Turkey’s Syrian Intervention Calculus

July 10, 2015 Topic: Security Region: Middle East Tags: TurkeySyriaWar

Turkey’s Syrian Intervention Calculus

Here is what Erdogan is up to...


Despite heightened media reporting that Turkey has been planning a full-scale intervention in Syria, Prime Minister Davutoglu has repeatedly tried to dismiss these rumors saying this past week, “No one should expect that Turkey will go into Syria tomorrow or in the near future. It's speculation.” Having just hosted a high-level American delegation in Ankara to discuss the situation in Syria and joint efforts to defeat the so-called Islamic State, many observers are prone to believe the prime minister. However, the real man to watch may be his political patron, President Recep Tayyip Erdogan.

Turkey has already deployed further artillery and missile batteries and added additional troops on the Syrian border over this past weekend as President Erdogan called an unprecedented National Security Council meeting without an elected government in place yet. In addition, the Armed Forces leadership has called a meeting for this weekend to discuss a proposed intervention to establish a buffer zone in northern Syria. Talk of intervention is being considered at a time when Washington has been focused on defeating ISIS through working closely with “effective partners” on the ground in the form of Kurdish forces and regional allies. While Saudi Arabia, Turkey and Qatar’s backed opposition militias are laying siege to President Assad’s remaining positions in Aleppo, they still do not have a unified command structure and there is little consensus on what a post-Assad Syria might look like. Key to any future regional calculus in Syria is understanding the reasoning of one man, President Erdogan, who seems determined to assert Turkish leadership and can be a powerful spoiler for all future developments.


President Erdogan’s recent convocation of the National Security Council in Ankara to discuss a potential intervention is more substantive than purely rhetorical bluster. Ankara presently has 54,000 troops stationed on the border and is reportedly mulling deploying four hundred more armored vehicles to the border for a potential incursion. The president’s contemplation of increased actions seems driven by his assessment that the situation across Turkey’s southern border is becoming unsustainable, along with his own domestic political considerations. Erdogan has a limited window to take such decisive action before the formation of the new coalition government under Davutoglu, which may constrain his present autonomy in foreign- and defense-policy decision making.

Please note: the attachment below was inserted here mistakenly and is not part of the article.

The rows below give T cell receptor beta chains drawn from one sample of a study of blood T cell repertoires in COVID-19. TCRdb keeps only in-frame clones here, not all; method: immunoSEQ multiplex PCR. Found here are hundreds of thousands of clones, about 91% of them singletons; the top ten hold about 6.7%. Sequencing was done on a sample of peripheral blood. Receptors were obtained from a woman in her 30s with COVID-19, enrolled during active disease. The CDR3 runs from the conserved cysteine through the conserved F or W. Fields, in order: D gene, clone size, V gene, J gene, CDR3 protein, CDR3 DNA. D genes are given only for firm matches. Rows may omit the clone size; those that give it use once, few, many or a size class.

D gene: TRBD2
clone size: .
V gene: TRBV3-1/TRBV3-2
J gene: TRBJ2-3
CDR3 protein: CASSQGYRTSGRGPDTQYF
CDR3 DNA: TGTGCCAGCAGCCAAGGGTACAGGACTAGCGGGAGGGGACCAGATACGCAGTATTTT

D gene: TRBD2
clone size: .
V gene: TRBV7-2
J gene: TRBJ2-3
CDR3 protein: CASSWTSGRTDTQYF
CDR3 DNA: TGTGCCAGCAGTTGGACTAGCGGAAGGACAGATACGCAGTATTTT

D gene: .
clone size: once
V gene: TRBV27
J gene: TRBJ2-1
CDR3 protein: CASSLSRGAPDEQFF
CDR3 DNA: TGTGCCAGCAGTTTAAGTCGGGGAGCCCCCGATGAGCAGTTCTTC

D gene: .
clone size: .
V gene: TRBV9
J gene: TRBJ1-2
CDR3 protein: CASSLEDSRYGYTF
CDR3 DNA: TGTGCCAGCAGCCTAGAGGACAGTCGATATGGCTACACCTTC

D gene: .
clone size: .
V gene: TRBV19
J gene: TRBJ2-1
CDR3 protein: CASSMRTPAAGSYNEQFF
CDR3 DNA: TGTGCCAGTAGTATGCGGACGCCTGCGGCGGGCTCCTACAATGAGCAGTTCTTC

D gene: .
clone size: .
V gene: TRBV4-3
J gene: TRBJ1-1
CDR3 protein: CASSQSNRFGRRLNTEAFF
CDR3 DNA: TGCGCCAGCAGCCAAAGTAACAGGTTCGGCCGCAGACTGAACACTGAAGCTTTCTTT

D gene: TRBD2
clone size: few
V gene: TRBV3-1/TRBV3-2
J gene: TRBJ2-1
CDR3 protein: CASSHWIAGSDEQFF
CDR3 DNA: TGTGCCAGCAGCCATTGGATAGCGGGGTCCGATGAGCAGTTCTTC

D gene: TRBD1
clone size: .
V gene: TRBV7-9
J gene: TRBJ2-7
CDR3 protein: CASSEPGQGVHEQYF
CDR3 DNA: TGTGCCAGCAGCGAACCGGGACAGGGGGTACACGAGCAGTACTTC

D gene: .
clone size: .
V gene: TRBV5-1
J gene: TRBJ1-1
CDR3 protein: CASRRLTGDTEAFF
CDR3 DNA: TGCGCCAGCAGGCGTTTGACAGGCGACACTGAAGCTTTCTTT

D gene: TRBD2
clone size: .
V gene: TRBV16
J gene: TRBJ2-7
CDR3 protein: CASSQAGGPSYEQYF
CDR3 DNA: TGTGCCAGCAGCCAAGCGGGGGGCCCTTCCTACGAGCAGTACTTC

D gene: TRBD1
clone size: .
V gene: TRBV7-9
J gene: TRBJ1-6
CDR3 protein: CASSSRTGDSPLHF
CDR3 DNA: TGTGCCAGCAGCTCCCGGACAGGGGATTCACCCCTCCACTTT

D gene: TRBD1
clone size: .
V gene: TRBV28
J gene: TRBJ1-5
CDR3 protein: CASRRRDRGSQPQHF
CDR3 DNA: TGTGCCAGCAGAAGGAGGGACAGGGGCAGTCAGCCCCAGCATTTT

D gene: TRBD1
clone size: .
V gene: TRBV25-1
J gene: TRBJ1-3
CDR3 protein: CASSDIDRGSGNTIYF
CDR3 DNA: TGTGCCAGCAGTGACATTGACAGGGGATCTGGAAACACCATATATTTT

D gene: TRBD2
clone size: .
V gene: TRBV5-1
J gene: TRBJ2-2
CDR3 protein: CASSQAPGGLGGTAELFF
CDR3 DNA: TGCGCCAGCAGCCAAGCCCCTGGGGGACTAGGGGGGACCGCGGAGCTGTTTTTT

President Erdogan’s changing assessment of the threat environment is driven by three degrees of threats Syria poses. For Erdogan, President Bashar al-Assad and the Kurds are the most immediate threats in his view (and ISIS is a distant third) to Turkey’s national security. Washington disagrees with this assessment and has been trying to convince Ankara to focus on defeating ISIS by making peace with the Kurdish forces that have been the most effective American partners on the ground against ISIS. The high-level American delegation that just visited Ankara and the ongoing dialogue do not seem to have changed Erdogan’s calculation that many of the other Islamist groups in northern Syria are sympathetic to the Sunni-predominant Turkey and remain his best potential partners in defeating Assad.